Giant garter snake nabbed in northern Manitoba
A 1.34-metre-long red-sided garter snake slithered from the north end of Lake Winnipeg into the record books last weekend, with the help of a Manitoba snake researcher.
Jonathan Wiens, a master of science student at the University of Manitoba, found the giant garter while studying a snake den near Manitoba Hydro's Jenpeg generating station at the north end of Lake Winnipeg.
The female snake, believed to be about 12 years old, wriggled into one of Wiens' traps last weekend.
"Originally, I didn't know if this was even significant. I think I just thought, 'Wow, this is pretty big!'" Wiens told CBC News on Thursday.
"Once I did a bit of reading and contacted a few professors â¦ [I] found that this is probably the biggest recorded snake in the history of this subspecies."
Known as the 'snake charmer'
Wiens let the snake go after marking it with a number. He said he didn't give her a name, but noted she was a healthy snake with a big mouth.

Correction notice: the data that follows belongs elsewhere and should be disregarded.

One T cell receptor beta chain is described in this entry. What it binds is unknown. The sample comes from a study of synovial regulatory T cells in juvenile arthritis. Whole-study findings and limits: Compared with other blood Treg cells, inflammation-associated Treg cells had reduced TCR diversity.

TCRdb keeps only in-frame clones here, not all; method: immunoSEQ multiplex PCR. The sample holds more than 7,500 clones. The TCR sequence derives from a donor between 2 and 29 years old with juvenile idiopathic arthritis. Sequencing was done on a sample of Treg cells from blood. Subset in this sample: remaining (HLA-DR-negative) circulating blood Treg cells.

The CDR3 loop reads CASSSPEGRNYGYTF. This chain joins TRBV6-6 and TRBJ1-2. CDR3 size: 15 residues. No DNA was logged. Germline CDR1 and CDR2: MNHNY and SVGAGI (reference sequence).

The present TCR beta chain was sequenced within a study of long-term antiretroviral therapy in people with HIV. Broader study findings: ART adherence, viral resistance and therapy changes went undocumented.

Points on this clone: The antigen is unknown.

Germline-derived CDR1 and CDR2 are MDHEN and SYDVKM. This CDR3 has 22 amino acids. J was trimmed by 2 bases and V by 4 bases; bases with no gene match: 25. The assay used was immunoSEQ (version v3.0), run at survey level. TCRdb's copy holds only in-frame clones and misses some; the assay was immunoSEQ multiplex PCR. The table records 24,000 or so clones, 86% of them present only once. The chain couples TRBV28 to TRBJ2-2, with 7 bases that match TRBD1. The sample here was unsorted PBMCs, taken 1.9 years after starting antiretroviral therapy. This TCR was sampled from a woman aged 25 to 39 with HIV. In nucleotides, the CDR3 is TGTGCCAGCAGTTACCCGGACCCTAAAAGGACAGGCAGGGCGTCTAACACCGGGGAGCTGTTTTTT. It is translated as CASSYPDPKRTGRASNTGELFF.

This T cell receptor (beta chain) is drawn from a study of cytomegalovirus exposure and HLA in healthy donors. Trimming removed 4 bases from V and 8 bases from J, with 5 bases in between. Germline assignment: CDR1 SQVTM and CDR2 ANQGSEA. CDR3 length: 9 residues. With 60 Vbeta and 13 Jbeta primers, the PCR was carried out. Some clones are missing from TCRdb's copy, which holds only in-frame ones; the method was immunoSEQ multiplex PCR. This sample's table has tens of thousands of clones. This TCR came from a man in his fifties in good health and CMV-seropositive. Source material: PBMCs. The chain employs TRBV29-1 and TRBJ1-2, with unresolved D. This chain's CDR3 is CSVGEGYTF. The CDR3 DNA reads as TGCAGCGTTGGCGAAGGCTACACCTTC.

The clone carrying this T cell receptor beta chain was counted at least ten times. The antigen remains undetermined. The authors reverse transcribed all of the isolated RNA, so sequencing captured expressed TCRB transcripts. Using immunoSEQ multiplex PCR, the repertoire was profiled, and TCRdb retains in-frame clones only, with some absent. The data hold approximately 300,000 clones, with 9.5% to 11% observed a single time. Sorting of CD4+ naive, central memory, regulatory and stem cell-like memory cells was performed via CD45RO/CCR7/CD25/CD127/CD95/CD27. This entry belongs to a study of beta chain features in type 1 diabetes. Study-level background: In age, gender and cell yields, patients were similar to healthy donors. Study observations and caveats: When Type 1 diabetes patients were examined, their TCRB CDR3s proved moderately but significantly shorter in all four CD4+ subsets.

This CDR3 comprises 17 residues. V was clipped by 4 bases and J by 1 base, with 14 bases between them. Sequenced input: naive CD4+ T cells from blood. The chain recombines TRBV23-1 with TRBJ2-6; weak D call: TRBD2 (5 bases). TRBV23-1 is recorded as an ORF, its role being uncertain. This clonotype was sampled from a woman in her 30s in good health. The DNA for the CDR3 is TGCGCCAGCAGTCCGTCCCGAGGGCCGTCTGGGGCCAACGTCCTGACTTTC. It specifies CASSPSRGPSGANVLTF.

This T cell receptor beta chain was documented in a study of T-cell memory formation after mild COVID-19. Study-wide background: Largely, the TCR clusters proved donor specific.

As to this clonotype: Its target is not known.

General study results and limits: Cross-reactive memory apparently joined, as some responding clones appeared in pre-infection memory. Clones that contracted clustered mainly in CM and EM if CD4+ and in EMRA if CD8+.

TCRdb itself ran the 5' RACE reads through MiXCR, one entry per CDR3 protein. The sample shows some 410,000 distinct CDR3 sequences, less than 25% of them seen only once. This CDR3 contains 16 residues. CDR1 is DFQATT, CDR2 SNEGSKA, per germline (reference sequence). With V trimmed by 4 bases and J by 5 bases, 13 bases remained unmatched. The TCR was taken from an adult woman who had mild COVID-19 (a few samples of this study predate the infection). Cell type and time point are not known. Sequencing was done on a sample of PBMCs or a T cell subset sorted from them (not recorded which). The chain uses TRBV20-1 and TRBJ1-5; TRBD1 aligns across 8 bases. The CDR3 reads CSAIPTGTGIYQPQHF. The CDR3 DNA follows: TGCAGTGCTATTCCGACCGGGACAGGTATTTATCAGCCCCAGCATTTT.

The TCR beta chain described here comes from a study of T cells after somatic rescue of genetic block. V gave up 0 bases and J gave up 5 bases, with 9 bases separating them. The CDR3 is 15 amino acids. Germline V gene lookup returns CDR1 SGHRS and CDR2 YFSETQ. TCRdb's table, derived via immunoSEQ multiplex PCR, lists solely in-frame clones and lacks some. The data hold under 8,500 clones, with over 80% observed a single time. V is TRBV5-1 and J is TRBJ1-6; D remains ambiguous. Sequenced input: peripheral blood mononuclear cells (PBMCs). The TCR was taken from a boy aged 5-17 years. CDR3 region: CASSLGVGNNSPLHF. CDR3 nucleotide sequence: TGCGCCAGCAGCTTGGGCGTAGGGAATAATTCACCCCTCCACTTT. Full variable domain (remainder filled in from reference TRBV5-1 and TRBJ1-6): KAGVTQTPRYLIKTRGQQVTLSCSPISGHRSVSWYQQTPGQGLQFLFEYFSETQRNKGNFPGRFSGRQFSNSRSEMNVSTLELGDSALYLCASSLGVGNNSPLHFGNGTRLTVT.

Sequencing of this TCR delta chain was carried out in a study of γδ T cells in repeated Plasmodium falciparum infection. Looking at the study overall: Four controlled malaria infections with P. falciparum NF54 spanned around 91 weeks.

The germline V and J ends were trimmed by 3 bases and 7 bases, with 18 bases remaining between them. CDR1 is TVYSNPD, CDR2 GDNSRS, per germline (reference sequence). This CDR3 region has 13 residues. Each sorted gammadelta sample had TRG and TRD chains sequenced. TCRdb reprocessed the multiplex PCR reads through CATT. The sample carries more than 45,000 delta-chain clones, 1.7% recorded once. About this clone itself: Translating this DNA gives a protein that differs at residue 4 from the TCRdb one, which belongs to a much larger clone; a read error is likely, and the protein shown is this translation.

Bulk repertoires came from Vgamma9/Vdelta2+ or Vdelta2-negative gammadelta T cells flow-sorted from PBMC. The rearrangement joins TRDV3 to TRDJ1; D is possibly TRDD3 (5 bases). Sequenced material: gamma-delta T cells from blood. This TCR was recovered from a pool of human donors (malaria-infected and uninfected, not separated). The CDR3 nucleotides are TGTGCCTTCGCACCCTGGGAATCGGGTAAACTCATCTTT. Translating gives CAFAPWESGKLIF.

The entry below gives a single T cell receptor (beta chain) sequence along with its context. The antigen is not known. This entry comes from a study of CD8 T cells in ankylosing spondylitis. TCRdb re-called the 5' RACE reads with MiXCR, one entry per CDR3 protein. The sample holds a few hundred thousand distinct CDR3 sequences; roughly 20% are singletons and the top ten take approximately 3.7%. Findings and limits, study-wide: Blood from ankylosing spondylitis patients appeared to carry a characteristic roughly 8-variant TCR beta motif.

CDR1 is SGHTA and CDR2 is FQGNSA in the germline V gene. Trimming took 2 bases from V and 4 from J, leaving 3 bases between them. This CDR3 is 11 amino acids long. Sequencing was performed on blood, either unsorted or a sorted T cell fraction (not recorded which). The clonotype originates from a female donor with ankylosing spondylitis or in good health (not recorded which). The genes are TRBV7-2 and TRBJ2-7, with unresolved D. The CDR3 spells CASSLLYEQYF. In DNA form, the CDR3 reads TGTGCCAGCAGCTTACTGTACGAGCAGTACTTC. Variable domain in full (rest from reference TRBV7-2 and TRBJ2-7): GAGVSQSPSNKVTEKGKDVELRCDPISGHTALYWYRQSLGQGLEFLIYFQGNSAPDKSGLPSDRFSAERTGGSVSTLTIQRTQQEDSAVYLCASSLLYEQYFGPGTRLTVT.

"I don't really get too attached to them," he said. "I held it for a couple of days to make sure that it was indeed a record, to make sure I had everything recorded properly, but she's just [number] 163.
"I hope to see her again in the fall. I'm hoping she'll put on even more size and then I can recapture her and learn exactly how fast these things can grow."
Wiens, who is known as the "snake charmer" by Manitoba Hydro employees who work near his research area, is studying how garter snakes survive in the extreme climate conditions at the northern end of their range.
Later this spring, he will outfit five garter snakes with devices that will let him track them through the season.
Red-sided garter snakes â the same kind attract tourists to the community of Narcisse each spring â usually grow to only half the size of Weins' find.
Manitoba has the largest population of red-sided garter snakes in Canada.